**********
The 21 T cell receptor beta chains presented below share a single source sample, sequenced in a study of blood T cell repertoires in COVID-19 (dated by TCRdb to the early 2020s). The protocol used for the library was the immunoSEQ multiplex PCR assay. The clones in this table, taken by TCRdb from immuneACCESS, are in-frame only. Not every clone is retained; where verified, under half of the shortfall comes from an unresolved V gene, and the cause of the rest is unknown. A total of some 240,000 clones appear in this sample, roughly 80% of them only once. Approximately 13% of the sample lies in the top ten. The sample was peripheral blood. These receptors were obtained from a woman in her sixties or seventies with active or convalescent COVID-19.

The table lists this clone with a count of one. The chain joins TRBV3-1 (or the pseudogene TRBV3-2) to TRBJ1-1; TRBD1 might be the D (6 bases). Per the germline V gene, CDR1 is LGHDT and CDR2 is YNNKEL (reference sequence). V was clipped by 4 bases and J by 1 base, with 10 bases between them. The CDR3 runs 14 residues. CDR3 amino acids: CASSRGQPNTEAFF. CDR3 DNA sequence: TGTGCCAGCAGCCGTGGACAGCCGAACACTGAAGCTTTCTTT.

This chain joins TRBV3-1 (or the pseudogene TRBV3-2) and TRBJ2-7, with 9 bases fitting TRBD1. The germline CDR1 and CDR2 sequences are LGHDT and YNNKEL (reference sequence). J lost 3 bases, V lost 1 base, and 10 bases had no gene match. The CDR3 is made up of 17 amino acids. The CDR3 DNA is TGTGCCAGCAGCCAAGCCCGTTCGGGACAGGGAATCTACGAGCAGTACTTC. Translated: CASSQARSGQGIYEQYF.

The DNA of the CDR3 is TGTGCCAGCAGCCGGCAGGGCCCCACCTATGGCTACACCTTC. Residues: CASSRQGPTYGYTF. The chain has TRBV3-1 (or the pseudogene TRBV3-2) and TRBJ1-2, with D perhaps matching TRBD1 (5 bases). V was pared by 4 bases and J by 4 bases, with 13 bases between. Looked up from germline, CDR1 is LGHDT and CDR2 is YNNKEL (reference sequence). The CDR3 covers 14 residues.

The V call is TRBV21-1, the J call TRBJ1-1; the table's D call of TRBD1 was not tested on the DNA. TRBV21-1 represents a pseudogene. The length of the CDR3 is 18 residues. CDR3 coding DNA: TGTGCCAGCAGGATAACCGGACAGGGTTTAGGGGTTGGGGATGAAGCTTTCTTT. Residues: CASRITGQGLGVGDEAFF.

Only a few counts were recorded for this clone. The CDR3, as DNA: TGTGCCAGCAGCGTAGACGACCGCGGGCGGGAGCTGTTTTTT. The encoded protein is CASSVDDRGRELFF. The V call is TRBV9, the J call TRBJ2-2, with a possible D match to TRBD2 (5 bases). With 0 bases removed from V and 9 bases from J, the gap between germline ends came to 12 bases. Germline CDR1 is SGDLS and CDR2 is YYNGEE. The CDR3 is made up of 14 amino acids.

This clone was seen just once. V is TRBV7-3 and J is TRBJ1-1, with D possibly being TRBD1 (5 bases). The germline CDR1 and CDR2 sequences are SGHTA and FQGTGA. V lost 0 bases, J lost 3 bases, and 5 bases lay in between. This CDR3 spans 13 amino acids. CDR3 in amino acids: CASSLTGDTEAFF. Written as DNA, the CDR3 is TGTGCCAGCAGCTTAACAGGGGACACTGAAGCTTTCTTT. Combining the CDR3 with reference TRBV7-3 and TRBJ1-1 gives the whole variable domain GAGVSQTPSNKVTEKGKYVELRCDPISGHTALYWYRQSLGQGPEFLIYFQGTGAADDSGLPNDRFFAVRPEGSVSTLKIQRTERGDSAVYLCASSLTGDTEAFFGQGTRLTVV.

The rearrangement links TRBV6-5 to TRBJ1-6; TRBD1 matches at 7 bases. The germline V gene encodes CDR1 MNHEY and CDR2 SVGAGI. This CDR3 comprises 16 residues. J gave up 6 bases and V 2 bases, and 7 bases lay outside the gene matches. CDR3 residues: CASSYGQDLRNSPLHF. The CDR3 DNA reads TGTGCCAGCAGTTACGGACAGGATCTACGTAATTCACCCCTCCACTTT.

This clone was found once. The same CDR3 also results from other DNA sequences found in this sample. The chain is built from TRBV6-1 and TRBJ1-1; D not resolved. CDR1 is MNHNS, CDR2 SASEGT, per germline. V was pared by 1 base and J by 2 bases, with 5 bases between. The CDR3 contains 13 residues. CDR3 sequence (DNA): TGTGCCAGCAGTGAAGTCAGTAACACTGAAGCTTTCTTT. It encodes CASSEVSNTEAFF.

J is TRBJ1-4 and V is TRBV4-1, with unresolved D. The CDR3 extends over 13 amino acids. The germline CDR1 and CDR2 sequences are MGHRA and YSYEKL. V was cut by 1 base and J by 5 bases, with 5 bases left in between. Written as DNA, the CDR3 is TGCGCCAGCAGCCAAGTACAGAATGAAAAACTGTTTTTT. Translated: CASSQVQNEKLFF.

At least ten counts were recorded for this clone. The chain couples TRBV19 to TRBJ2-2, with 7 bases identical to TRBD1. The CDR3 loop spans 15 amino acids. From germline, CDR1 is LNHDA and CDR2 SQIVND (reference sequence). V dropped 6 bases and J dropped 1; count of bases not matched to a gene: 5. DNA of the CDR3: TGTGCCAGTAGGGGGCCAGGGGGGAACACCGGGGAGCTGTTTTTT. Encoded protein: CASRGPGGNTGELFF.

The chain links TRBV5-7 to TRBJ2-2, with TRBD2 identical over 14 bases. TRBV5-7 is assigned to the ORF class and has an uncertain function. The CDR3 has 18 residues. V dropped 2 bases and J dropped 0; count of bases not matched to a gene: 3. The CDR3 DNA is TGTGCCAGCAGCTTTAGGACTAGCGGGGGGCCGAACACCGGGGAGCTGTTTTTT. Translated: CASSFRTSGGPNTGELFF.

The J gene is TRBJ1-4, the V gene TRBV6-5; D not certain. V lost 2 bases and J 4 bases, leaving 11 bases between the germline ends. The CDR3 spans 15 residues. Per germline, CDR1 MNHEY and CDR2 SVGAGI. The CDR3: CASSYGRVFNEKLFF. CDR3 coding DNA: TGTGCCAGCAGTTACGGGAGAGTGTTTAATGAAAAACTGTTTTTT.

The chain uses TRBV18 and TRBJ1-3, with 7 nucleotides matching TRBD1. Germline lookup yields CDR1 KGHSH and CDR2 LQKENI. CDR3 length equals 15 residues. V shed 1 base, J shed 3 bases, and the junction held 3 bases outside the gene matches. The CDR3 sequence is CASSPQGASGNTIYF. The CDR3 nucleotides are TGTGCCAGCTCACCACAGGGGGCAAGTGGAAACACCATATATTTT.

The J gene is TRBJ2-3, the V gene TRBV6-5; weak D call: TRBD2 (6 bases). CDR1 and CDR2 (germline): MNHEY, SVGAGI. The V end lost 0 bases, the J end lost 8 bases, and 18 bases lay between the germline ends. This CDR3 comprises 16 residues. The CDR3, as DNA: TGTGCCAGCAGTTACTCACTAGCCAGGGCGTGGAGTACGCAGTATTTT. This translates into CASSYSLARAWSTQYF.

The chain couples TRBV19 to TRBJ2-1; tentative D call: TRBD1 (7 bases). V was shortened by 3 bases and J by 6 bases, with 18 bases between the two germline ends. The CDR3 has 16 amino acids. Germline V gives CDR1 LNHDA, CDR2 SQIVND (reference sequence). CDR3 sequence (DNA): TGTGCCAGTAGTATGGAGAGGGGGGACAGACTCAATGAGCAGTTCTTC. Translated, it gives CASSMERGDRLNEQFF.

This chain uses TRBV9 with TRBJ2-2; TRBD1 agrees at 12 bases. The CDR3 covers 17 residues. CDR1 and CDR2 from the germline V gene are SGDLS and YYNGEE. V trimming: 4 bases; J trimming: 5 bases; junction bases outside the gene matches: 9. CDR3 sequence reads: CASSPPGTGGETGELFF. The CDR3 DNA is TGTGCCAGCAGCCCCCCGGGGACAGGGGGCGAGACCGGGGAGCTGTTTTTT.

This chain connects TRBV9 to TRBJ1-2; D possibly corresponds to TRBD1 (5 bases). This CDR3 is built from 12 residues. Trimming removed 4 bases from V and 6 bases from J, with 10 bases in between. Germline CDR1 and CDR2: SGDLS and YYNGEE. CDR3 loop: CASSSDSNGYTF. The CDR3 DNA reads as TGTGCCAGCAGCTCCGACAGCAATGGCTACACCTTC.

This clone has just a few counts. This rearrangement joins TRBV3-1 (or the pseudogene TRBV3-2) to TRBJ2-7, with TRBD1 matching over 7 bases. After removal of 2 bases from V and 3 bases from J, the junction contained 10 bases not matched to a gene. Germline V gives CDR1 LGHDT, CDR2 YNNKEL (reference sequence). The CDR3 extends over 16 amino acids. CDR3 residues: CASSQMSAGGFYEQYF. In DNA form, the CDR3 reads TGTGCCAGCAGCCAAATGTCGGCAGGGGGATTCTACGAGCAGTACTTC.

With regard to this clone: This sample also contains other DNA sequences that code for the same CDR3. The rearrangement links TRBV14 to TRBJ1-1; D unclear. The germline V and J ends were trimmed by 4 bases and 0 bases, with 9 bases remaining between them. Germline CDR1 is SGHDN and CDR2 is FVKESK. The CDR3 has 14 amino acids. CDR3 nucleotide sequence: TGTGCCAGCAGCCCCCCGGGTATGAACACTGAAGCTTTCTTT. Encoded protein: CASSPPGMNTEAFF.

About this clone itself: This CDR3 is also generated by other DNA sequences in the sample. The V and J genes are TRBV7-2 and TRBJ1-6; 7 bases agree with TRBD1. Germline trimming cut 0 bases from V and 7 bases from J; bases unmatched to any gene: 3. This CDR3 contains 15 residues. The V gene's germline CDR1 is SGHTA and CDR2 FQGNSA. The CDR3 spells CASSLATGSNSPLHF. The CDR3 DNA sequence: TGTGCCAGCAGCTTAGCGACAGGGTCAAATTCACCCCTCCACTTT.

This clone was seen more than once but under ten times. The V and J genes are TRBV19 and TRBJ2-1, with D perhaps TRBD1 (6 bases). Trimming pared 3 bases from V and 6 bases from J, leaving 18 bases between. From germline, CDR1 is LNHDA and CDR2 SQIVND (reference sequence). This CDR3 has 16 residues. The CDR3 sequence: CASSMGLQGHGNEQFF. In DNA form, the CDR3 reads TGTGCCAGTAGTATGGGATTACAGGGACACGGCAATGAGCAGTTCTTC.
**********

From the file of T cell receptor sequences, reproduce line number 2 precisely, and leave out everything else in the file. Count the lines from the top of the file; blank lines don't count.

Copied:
The table lists this clone with a count of one. The chain joins TRBV3-1 (or the pseudogene TRBV3-2) to TRBJ1-1; TRBD1 might be the D (6 bases). Per the germline V gene, CDR1 is LGHDT and CDR2 is YNNKEL (reference sequence). V was clipped by 4 bases and J by 1 base, with 10 bases between them. The CDR3 runs 14 residues. CDR3 amino acids: CASSRGQPNTEAFF. CDR3 DNA sequence: TGTGCCAGCAGCCGTGGACAGCCGAACACTGAAGCTTTCTTT.